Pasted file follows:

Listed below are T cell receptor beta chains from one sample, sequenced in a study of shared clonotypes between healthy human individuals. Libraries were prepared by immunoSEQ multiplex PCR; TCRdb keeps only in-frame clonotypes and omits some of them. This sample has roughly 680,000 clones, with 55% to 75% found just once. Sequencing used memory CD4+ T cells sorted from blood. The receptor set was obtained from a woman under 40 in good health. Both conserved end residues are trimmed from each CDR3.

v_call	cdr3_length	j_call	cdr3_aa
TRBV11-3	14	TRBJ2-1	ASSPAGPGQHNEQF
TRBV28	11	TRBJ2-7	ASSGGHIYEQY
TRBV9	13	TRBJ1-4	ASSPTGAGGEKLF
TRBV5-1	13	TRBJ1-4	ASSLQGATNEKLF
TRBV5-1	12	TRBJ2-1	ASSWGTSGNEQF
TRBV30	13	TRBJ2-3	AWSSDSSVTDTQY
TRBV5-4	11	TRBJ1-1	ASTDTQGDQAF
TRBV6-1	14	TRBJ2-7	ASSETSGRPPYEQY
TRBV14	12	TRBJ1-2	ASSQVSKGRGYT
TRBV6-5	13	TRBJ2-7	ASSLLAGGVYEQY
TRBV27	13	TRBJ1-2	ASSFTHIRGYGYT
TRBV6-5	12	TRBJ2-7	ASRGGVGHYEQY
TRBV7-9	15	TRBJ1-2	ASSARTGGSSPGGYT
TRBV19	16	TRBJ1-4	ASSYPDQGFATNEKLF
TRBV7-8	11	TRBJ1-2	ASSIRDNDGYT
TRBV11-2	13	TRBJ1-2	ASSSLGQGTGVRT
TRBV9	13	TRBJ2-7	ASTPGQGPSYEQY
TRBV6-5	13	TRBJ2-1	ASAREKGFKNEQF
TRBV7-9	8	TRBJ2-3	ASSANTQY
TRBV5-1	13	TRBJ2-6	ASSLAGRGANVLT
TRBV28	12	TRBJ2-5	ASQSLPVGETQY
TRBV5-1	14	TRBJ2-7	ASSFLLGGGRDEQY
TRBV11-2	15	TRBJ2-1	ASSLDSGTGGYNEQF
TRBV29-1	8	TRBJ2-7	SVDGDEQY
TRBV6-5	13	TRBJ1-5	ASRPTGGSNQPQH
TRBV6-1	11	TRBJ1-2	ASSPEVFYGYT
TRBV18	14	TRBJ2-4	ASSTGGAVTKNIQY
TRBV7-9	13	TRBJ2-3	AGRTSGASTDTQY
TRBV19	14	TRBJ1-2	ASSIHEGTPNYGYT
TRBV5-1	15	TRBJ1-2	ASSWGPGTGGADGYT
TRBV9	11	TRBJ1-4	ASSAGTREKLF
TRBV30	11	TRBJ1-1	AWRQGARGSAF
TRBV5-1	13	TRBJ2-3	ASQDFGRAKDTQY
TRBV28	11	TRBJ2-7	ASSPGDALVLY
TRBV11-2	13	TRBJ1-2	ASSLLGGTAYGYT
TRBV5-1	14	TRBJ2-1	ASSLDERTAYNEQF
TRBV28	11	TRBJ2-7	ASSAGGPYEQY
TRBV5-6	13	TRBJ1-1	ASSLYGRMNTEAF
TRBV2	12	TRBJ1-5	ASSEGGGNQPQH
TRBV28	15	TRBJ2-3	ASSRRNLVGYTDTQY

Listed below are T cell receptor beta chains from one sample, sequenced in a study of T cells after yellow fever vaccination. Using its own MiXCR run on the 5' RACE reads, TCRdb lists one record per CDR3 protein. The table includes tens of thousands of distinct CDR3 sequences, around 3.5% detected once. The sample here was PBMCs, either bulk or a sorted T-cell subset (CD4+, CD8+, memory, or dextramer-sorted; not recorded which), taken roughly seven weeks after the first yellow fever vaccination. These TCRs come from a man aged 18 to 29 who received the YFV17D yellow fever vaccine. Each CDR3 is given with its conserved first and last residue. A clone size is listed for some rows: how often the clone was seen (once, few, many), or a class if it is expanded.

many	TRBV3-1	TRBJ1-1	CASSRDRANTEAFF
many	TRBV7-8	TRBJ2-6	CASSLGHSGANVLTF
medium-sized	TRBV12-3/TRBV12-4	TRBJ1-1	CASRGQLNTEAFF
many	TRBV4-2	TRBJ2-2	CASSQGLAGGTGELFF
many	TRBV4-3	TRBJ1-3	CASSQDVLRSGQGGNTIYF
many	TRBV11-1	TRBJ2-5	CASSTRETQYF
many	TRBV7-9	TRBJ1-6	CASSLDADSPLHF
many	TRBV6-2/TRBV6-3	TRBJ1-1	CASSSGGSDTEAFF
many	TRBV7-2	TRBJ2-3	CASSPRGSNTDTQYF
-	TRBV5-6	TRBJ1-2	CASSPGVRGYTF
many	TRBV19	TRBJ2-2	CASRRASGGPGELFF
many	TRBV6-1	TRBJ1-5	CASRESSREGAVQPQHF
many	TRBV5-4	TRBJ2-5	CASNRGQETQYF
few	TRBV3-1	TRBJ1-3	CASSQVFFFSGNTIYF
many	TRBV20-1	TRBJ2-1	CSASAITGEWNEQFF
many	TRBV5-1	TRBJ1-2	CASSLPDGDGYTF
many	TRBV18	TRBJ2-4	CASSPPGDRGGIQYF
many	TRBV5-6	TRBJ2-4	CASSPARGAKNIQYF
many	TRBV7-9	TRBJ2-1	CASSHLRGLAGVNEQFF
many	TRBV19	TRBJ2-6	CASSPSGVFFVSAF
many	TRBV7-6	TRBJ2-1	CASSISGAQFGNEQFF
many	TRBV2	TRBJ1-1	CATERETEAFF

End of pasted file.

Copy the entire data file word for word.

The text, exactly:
Listed below are T cell receptor beta chains from one sample, sequenced in a study of shared clonotypes between healthy human individuals. Libraries were prepared by immunoSEQ multiplex PCR; TCRdb keeps only in-frame clonotypes and omits some of them. This sample has roughly 680,000 clones, with 55% to 75% found just once. Sequencing used memory CD4+ T cells sorted from blood. The receptor set was obtained from a woman under 40 in good health. Both conserved end residues are trimmed from each CDR3.

v_call	cdr3_length	j_call	cdr3_aa
TRBV11-3	14	TRBJ2-1	ASSPAGPGQHNEQF
TRBV28	11	TRBJ2-7	ASSGGHIYEQY
TRBV9	13	TRBJ1-4	ASSPTGAGGEKLF
TRBV5-1	13	TRBJ1-4	ASSLQGATNEKLF
TRBV5-1	12	TRBJ2-1	ASSWGTSGNEQF
TRBV30	13	TRBJ2-3	AWSSDSSVTDTQY
TRBV5-4	11	TRBJ1-1	ASTDTQGDQAF
TRBV6-1	14	TRBJ2-7	ASSETSGRPPYEQY
TRBV14	12	TRBJ1-2	ASSQVSKGRGYT
TRBV6-5	13	TRBJ2-7	ASSLLAGGVYEQY
TRBV27	13	TRBJ1-2	ASSFTHIRGYGYT
TRBV6-5	12	TRBJ2-7	ASRGGVGHYEQY
TRBV7-9	15	TRBJ1-2	ASSARTGGSSPGGYT
TRBV19	16	TRBJ1-4	ASSYPDQGFATNEKLF
TRBV7-8	11	TRBJ1-2	ASSIRDNDGYT
TRBV11-2	13	TRBJ1-2	ASSSLGQGTGVRT
TRBV9	13	TRBJ2-7	ASTPGQGPSYEQY
TRBV6-5	13	TRBJ2-1	ASAREKGFKNEQF
TRBV7-9	8	TRBJ2-3	ASSANTQY
TRBV5-1	13	TRBJ2-6	ASSLAGRGANVLT
TRBV28	12	TRBJ2-5	ASQSLPVGETQY
TRBV5-1	14	TRBJ2-7	ASSFLLGGGRDEQY
TRBV11-2	15	TRBJ2-1	ASSLDSGTGGYNEQF
TRBV29-1	8	TRBJ2-7	SVDGDEQY
TRBV6-5	13	TRBJ1-5	ASRPTGGSNQPQH
TRBV6-1	11	TRBJ1-2	ASSPEVFYGYT
TRBV18	14	TRBJ2-4	ASSTGGAVTKNIQY
TRBV7-9	13	TRBJ2-3	AGRTSGASTDTQY
TRBV19	14	TRBJ1-2	ASSIHEGTPNYGYT
TRBV5-1	15	TRBJ1-2	ASSWGPGTGGADGYT
TRBV9	11	TRBJ1-4	ASSAGTREKLF
TRBV30	11	TRBJ1-1	AWRQGARGSAF
TRBV5-1	13	TRBJ2-3	ASQDFGRAKDTQY
TRBV28	11	TRBJ2-7	ASSPGDALVLY
TRBV11-2	13	TRBJ1-2	ASSLLGGTAYGYT
TRBV5-1	14	TRBJ2-1	ASSLDERTAYNEQF
TRBV28	11	TRBJ2-7	ASSAGGPYEQY
TRBV5-6	13	TRBJ1-1	ASSLYGRMNTEAF
TRBV2	12	TRBJ1-5	ASSEGGGNQPQH
TRBV28	15	TRBJ2-3	ASSRRNLVGYTDTQY

Listed below are T cell receptor beta chains from one sample, sequenced in a study of T cells after yellow fever vaccination. Using its own MiXCR run on the 5' RACE reads, TCRdb lists one record per CDR3 protein. The table includes tens of thousands of distinct CDR3 sequences, around 3.5% detected once. The sample here was PBMCs, either bulk or a sorted T-cell subset (CD4+, CD8+, memory, or dextramer-sorted; not recorded which), taken roughly seven weeks after the first yellow fever vaccination. These TCRs come from a man aged 18 to 29 who received the YFV17D yellow fever vaccine. Each CDR3 is given with its conserved first and last residue. A clone size is listed for some rows: how often the clone was seen (once, few, many), or a class if it is expanded.

many	TRBV3-1	TRBJ1-1	CASSRDRANTEAFF
many	TRBV7-8	TRBJ2-6	CASSLGHSGANVLTF
medium-sized	TRBV12-3/TRBV12-4	TRBJ1-1	CASRGQLNTEAFF
many	TRBV4-2	TRBJ2-2	CASSQGLAGGTGELFF
many	TRBV4-3	TRBJ1-3	CASSQDVLRSGQGGNTIYF
many	TRBV11-1	TRBJ2-5	CASSTRETQYF
many	TRBV7-9	TRBJ1-6	CASSLDADSPLHF
many	TRBV6-2/TRBV6-3	TRBJ1-1	CASSSGGSDTEAFF
many	TRBV7-2	TRBJ2-3	CASSPRGSNTDTQYF
-	TRBV5-6	TRBJ1-2	CASSPGVRGYTF
many	TRBV19	TRBJ2-2	CASRRASGGPGELFF
many	TRBV6-1	TRBJ1-5	CASRESSREGAVQPQHF
many	TRBV5-4	TRBJ2-5	CASNRGQETQYF
few	TRBV3-1	TRBJ1-3	CASSQVFFFSGNTIYF
many	TRBV20-1	TRBJ2-1	CSASAITGEWNEQFF
many	TRBV5-1	TRBJ1-2	CASSLPDGDGYTF
many	TRBV18	TRBJ2-4	CASSPPGDRGGIQYF
many	TRBV5-6	TRBJ2-4	CASSPARGAKNIQYF
many	TRBV7-9	TRBJ2-1	CASSHLRGLAGVNEQFF
many	TRBV19	TRBJ2-6	CASSPSGVFFVSAF
many	TRBV7-6	TRBJ2-1	CASSISGAQFGNEQFF
many	TRBV2	TRBJ1-1	CATERETEAFF